Compared to the other varsity-8 boats that were at the youth national championship, Wasserman said that he thought his group was one of the smallest crews in terms of size and strength. But that didn’t deter both the coach and his athletes.

In both of the team’s time trials, they finished a solid fourth place. Wasserman said it was great because it helped set themselves up for the semis and possibly finals. In those semis, Greenwich started sixth place, but had a race to remember and finished third overall.

Alexander Chung, Samuel Terry, Duncan Cavanaugh, Quinten Cohen, William Wright, Peter Scott, Anthony Frascella, Matthew Phillips and Michael Steinthal take to the water for competition in the Men’s Youth 8+ event at USRowing Youth Nationals. (contributed photo)

“The guys worked so hard all year to work on their fitness and making their boat go as fast as it can,” Wasserman said. “We really peaked at the right time. In the semis we got a photo finish for third with one of our biggest rivals, CRI from Boston and was the same team that beat us by five seconds at the Northeast championships a few weeks back, was great.”

From there, Greenwich Crew was able to advance to the championship race. Wasserman said it was all about resetting and focusing on splits and strokes. Mission accomplished for Greenwich Crew, as they finished with a time of 5:49.3, a couple of seconds quicker than Captial, the same team that won the time trial.

“It was just focusing on having them do the absolute best that we could,” Wasserman said. “Again we started out in sixth and all the way in the back of the field. To come all the way back and take the bronze during a crazy tight race was insane. It was such a close field. We beat CRI for the first time this year. For my guys to come from behind, focus on themselves and row a mature race was amazing. It was the best finish we ever had on the men’s team.”

In addition to the Men’s Youth 8+ boat, the men’s team had two other boats competing at the USRowing Youth National Championship. The Men’s Lightweight 8+ boat had the ninth fastest time at trials and took the sixth fastest time at semis. In the B-Finals, Greenwich took home fifth overall.

The Men’s Youth 4+ boat also fared well competed in the D-Finals after finishing 19th after trials and ended the day with the gold medal in the championship heat.

And for both the men’s and women’s teams for Greenwich Crew, it was all about the hard work and dedication to crew that set this group of athletes apart from the rest. They started gearing up for Nationals back in August, even before the school year started.

“Some of these people that were national champions or medaling have been working for us for over four years,” Starr said. “The hard work started in August, but it also started a long time ago. Watching them develop into a nationally-caliber athlete is one of the most special experiences that we can have as coaches. They have that desire to be great and we get to point them in the right direction. They do so much work themselves and it’s hard work.”

“They have grown so much over the past four years,” Hunsberger added. “I think they come in not knowing what to expect. To see them go from this uncertain place to a national championship is amazing. They work so hard and all the credit goes to them.”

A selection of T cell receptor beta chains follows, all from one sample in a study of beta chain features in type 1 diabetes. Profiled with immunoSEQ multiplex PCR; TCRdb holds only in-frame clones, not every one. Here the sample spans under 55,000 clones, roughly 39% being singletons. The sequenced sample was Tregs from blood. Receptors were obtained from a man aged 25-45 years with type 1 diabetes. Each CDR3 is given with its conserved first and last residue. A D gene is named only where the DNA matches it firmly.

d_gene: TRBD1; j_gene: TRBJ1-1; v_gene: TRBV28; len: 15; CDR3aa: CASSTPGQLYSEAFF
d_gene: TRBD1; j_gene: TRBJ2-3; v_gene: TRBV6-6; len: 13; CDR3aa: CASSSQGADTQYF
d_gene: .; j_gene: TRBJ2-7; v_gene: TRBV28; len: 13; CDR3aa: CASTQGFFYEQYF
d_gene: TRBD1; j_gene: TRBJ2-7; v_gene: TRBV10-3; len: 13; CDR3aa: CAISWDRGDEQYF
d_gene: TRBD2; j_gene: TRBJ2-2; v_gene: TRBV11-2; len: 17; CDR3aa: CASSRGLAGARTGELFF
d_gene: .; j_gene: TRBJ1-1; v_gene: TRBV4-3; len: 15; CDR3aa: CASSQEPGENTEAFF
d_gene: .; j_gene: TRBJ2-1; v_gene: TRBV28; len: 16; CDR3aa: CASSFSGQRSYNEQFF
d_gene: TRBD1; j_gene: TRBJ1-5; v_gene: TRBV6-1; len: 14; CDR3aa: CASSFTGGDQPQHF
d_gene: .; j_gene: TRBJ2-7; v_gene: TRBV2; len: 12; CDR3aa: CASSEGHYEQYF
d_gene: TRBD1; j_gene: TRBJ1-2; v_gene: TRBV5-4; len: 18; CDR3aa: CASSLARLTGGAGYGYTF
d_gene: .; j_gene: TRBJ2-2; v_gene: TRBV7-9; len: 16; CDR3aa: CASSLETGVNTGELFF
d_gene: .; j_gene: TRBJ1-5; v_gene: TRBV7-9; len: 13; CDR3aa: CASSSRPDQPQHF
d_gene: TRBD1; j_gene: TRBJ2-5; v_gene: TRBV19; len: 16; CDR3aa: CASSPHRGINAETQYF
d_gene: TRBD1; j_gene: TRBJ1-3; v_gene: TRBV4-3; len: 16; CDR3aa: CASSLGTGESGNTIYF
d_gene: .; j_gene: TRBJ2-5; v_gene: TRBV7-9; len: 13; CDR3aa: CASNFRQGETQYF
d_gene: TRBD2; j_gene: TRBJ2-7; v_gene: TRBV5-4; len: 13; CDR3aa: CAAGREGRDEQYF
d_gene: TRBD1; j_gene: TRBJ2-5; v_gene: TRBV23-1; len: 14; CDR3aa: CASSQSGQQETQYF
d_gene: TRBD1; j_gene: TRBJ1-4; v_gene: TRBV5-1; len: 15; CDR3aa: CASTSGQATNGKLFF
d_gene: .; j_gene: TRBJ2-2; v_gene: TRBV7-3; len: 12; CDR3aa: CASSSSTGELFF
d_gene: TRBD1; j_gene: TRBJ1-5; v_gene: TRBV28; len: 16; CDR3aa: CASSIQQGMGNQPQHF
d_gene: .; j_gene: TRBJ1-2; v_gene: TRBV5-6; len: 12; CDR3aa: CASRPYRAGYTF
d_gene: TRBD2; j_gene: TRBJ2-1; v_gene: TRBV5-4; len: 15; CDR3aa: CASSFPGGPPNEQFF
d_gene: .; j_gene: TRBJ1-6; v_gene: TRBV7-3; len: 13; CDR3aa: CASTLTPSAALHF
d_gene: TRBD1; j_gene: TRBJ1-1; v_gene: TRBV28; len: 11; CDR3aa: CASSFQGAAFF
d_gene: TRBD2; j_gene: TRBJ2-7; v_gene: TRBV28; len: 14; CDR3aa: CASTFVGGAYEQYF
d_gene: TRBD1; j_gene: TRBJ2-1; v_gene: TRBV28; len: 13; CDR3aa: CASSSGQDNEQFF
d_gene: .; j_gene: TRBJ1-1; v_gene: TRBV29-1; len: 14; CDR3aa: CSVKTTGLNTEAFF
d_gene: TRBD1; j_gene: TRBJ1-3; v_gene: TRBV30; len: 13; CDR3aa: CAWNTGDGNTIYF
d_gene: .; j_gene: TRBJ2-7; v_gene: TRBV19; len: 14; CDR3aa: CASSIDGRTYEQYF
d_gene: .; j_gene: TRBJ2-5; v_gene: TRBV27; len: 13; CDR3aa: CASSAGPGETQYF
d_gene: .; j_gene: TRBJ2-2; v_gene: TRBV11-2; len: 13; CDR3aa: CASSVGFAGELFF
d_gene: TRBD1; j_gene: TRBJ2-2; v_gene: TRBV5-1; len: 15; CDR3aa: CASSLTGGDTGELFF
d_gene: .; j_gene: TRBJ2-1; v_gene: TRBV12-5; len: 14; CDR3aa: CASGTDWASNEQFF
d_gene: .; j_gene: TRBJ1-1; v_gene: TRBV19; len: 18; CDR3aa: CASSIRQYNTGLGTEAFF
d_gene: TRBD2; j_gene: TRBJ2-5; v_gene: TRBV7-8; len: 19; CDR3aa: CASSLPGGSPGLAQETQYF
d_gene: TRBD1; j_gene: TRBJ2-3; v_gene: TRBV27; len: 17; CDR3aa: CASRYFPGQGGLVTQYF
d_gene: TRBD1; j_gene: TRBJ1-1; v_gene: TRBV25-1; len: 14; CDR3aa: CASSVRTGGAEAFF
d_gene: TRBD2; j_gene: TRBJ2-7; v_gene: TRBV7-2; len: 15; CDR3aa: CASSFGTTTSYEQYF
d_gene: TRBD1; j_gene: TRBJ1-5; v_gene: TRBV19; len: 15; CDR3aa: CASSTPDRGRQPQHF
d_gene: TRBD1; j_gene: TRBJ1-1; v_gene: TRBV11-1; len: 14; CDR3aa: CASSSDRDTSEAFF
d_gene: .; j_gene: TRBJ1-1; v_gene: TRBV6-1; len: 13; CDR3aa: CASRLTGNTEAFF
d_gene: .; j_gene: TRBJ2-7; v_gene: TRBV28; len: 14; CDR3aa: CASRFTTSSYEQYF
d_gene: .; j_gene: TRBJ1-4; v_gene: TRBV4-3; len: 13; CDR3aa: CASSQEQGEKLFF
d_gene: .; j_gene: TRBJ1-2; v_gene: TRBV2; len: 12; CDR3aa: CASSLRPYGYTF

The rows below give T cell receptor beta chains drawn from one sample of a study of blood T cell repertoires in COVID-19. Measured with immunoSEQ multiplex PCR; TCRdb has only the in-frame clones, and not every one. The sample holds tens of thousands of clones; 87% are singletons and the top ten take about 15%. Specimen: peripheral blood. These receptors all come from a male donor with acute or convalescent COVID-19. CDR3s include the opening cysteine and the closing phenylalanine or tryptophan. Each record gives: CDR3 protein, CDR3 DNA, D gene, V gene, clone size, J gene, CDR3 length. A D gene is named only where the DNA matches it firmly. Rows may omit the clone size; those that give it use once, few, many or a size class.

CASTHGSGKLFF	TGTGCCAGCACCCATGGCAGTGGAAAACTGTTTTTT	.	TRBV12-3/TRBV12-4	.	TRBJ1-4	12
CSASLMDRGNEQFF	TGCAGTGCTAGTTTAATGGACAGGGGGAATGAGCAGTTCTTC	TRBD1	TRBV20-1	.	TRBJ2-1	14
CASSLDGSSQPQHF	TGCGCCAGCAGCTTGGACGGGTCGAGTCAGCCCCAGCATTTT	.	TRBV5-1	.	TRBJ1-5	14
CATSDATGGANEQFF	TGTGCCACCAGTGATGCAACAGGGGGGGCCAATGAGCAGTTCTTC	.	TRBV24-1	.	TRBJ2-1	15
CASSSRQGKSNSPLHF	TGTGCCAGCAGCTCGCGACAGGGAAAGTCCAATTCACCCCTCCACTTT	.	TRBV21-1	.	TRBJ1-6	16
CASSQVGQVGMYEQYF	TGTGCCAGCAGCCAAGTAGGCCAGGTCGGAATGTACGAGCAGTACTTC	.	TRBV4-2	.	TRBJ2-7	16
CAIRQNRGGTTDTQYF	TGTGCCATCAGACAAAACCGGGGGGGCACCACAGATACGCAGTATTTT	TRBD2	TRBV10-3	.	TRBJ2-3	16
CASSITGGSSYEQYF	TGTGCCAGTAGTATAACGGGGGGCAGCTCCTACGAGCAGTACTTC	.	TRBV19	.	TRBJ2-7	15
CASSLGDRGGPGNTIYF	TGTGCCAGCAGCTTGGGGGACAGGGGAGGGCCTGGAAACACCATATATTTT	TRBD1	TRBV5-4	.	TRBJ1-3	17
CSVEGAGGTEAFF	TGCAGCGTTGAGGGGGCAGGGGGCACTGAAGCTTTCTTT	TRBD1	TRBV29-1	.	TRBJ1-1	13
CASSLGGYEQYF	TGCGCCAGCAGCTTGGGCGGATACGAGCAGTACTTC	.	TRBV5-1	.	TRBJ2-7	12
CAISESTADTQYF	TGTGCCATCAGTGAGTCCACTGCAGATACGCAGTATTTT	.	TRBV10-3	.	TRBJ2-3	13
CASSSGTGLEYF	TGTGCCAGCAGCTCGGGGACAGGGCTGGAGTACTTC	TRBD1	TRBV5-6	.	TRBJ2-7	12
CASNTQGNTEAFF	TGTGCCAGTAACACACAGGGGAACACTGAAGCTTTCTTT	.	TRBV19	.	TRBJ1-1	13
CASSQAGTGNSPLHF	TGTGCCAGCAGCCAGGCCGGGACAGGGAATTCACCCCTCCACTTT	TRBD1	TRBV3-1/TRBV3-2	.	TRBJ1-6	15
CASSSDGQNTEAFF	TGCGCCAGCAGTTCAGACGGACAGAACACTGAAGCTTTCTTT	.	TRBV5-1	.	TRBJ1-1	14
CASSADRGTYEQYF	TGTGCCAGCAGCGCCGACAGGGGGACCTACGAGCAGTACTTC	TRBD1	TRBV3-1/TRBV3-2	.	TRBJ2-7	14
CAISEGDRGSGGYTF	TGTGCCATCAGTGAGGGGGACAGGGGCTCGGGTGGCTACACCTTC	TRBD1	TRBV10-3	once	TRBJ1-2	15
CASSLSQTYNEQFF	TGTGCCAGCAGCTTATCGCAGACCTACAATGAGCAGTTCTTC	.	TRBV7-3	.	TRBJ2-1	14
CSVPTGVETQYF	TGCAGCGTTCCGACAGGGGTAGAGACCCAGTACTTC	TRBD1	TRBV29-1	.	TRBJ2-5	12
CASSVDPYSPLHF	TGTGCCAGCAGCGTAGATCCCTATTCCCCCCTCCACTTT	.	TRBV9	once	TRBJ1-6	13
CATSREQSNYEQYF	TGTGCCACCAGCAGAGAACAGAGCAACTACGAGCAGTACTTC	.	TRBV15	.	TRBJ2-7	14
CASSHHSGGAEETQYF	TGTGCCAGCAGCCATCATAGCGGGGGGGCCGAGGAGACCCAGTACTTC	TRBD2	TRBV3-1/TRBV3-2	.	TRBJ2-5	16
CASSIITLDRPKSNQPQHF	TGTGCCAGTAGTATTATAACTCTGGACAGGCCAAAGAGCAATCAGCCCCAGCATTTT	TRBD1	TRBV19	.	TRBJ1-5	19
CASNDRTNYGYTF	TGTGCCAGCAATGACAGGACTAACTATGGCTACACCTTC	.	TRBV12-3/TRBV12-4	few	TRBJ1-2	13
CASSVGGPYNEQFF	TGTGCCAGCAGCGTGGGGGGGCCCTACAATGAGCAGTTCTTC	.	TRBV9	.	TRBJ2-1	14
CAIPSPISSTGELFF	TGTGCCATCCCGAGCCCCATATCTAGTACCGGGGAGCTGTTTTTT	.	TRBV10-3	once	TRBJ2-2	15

“The first day of practice we sat down and set some pretty robust goals that we have never achieved before,” Wasserman said. “One of them was to medal in the varsity-8 at nationals. These guys have just put in months and months and thousands of hours of really hard works. Nothing that we do is easy. In the winter we are indoors, erging until their arms fall off and training and lifting heavy weights.”

It has been no secret that when Greenwich Crew wants to be a top team, not just on the men’s or women’s side. A goal for the past few years has been that the entire Greenwich Crew program can be the top program in the country.

Although they are not there yet, it is more obvious than ever that the gap between Greenwich Crew and the top programs in the country is certainly closing quickly.

“We want to be the fastest boathouse in the country and that’s been our goal over the past three years,” Wasserman said. “We want to continually push all our athletes and all our coaches and make sure everybody is contributing and pushing hard. I think after this regatta, we were all thinking that we might not be there all the way yet, but we are certainly moving towards making that goal a reality.”

Starr and Hunsberger credits the high level of competition throughout the Greenwich Crew program on the joy that the coaching staff has coaching the athletes.

“The teams like competition and I think we like to push each other,” Starr said. “I think we have a competitive atmosphere within in the coaching staff and I think that resonates with the athletes. We get a lot of support and that is so important for us.”

“It comes down to working hard, supporting each other through the good times and struggles and being all around good rowers, teammates and people,” said Wieneke.

About Author: Paul Silverfarb

Paul Silverfarb, has been editing and reporting on events throughout Connecticut for over a decade. Mr. Silverfarb is quite familiar with Fairfield County, as he grew up in Trumbull, currently resides in Fairfield. Throughout over two decades, he has worked as the editor-in-chief at the Sentinel, as well as sports editor of the Sentinel, Greenwich Post and Norwalk Citizen~News. He graduated from Keene State College in New Hampshire.